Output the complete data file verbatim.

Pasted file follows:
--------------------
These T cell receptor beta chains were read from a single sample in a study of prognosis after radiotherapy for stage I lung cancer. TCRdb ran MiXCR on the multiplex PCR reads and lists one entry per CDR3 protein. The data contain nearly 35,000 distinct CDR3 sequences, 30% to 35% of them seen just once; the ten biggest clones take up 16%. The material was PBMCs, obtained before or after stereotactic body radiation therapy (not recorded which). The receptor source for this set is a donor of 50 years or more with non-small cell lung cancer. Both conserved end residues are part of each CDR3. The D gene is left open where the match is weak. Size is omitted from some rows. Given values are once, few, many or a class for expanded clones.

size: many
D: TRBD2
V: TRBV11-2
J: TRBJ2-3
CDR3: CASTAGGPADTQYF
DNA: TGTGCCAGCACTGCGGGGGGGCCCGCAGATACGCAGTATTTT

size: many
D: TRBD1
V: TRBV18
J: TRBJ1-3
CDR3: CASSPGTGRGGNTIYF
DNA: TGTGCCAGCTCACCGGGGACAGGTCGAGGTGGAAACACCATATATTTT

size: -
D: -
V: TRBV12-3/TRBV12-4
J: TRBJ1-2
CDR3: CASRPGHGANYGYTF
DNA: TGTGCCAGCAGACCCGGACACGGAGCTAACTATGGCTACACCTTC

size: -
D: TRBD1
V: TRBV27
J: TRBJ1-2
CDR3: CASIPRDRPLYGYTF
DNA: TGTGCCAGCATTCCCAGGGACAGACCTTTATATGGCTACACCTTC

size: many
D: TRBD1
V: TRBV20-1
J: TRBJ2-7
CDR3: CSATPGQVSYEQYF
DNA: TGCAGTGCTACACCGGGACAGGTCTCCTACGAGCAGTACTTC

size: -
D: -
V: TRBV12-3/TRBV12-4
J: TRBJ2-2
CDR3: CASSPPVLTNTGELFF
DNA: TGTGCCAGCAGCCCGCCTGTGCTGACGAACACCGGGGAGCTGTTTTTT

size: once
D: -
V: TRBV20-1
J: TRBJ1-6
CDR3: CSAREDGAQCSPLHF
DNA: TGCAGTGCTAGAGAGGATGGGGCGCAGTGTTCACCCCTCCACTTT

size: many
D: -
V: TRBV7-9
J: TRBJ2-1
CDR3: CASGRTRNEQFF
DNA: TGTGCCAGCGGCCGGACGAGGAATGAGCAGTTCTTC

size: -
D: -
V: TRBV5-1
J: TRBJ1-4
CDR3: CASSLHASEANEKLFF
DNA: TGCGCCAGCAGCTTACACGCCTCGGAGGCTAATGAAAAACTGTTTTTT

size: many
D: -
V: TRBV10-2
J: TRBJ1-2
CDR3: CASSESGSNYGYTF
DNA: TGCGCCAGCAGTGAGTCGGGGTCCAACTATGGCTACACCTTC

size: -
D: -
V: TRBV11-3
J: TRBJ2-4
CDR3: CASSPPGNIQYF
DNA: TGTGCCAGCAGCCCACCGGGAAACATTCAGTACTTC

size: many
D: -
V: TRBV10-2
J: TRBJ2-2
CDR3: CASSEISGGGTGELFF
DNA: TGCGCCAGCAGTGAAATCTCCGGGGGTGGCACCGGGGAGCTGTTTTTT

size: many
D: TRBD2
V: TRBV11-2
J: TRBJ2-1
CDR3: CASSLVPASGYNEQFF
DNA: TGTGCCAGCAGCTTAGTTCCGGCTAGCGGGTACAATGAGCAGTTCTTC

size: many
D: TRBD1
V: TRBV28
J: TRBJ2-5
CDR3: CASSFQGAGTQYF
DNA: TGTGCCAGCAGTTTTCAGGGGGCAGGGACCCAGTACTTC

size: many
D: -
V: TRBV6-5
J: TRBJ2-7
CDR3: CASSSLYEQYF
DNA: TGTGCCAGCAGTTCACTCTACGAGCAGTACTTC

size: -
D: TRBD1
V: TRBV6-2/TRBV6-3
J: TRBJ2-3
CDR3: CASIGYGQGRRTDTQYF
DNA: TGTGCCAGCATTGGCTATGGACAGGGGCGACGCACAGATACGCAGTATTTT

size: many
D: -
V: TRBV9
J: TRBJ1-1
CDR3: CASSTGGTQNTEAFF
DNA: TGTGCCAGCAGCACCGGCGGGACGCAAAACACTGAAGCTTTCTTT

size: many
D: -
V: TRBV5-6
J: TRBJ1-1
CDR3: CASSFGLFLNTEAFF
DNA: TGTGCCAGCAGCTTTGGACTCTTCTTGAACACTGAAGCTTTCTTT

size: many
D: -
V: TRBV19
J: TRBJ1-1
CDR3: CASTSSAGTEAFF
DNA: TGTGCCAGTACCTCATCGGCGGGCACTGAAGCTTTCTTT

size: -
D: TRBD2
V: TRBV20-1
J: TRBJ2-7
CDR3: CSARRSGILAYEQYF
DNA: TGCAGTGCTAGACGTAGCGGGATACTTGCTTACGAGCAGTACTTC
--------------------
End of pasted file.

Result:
These T cell receptor beta chains were read from a single sample in a study of prognosis after radiotherapy for stage I lung cancer. TCRdb ran MiXCR on the multiplex PCR reads and lists one entry per CDR3 protein. The data contain nearly 35,000 distinct CDR3 sequences, 30% to 35% of them seen just once; the ten biggest clones take up 16%. The material was PBMCs, obtained before or after stereotactic body radiation therapy (not recorded which). The receptor source for this set is a donor of 50 years or more with non-small cell lung cancer. Both conserved end residues are part of each CDR3. The D gene is left open where the match is weak. Size is omitted from some rows. Given values are once, few, many or a class for expanded clones.

size: many
D: TRBD2
V: TRBV11-2
J: TRBJ2-3
CDR3: CASTAGGPADTQYF
DNA: TGTGCCAGCACTGCGGGGGGGCCCGCAGATACGCAGTATTTT

size: many
D: TRBD1
V: TRBV18
J: TRBJ1-3
CDR3: CASSPGTGRGGNTIYF
DNA: TGTGCCAGCTCACCGGGGACAGGTCGAGGTGGAAACACCATATATTTT

size: -
D: -
V: TRBV12-3/TRBV12-4
J: TRBJ1-2
CDR3: CASRPGHGANYGYTF
DNA: TGTGCCAGCAGACCCGGACACGGAGCTAACTATGGCTACACCTTC

size: -
D: TRBD1
V: TRBV27
J: TRBJ1-2
CDR3: CASIPRDRPLYGYTF
DNA: TGTGCCAGCATTCCCAGGGACAGACCTTTATATGGCTACACCTTC

size: many
D: TRBD1
V: TRBV20-1
J: TRBJ2-7
CDR3: CSATPGQVSYEQYF
DNA: TGCAGTGCTACACCGGGACAGGTCTCCTACGAGCAGTACTTC

size: -
D: -
V: TRBV12-3/TRBV12-4
J: TRBJ2-2
CDR3: CASSPPVLTNTGELFF
DNA: TGTGCCAGCAGCCCGCCTGTGCTGACGAACACCGGGGAGCTGTTTTTT

size: once
D: -
V: TRBV20-1
J: TRBJ1-6
CDR3: CSAREDGAQCSPLHF
DNA: TGCAGTGCTAGAGAGGATGGGGCGCAGTGTTCACCCCTCCACTTT

size: many
D: -
V: TRBV7-9
J: TRBJ2-1
CDR3: CASGRTRNEQFF
DNA: TGTGCCAGCGGCCGGACGAGGAATGAGCAGTTCTTC

size: -
D: -
V: TRBV5-1
J: TRBJ1-4
CDR3: CASSLHASEANEKLFF
DNA: TGCGCCAGCAGCTTACACGCCTCGGAGGCTAATGAAAAACTGTTTTTT

size: many
D: -
V: TRBV10-2
J: TRBJ1-2
CDR3: CASSESGSNYGYTF
DNA: TGCGCCAGCAGTGAGTCGGGGTCCAACTATGGCTACACCTTC

size: -
D: -
V: TRBV11-3
J: TRBJ2-4
CDR3: CASSPPGNIQYF
DNA: TGTGCCAGCAGCCCACCGGGAAACATTCAGTACTTC

size: many
D: -
V: TRBV10-2
J: TRBJ2-2
CDR3: CASSEISGGGTGELFF
DNA: TGCGCCAGCAGTGAAATCTCCGGGGGTGGCACCGGGGAGCTGTTTTTT

size: many
D: TRBD2
V: TRBV11-2
J: TRBJ2-1
CDR3: CASSLVPASGYNEQFF
DNA: TGTGCCAGCAGCTTAGTTCCGGCTAGCGGGTACAATGAGCAGTTCTTC

size: many
D: TRBD1
V: TRBV28
J: TRBJ2-5
CDR3: CASSFQGAGTQYF
DNA: TGTGCCAGCAGTTTTCAGGGGGCAGGGACCCAGTACTTC

size: many
D: -
V: TRBV6-5
J: TRBJ2-7
CDR3: CASSSLYEQYF
DNA: TGTGCCAGCAGTTCACTCTACGAGCAGTACTTC

size: -
D: TRBD1
V: TRBV6-2/TRBV6-3
J: TRBJ2-3
CDR3: CASIGYGQGRRTDTQYF
DNA: TGTGCCAGCATTGGCTATGGACAGGGGCGACGCACAGATACGCAGTATTTT

size: many
D: -
V: TRBV9
J: TRBJ1-1
CDR3: CASSTGGTQNTEAFF
DNA: TGTGCCAGCAGCACCGGCGGGACGCAAAACACTGAAGCTTTCTTT

size: many
D: -
V: TRBV5-6
J: TRBJ1-1
CDR3: CASSFGLFLNTEAFF
DNA: TGTGCCAGCAGCTTTGGACTCTTCTTGAACACTGAAGCTTTCTTT

size: many
D: -
V: TRBV19
J: TRBJ1-1
CDR3: CASTSSAGTEAFF
DNA: TGTGCCAGTACCTCATCGGCGGGCACTGAAGCTTTCTTT

size: -
D: TRBD2
V: TRBV20-1
J: TRBJ2-7
CDR3: CSARRSGILAYEQYF
DNA: TGCAGTGCTAGACGTAGCGGGATACTTGCTTACGAGCAGTACTTC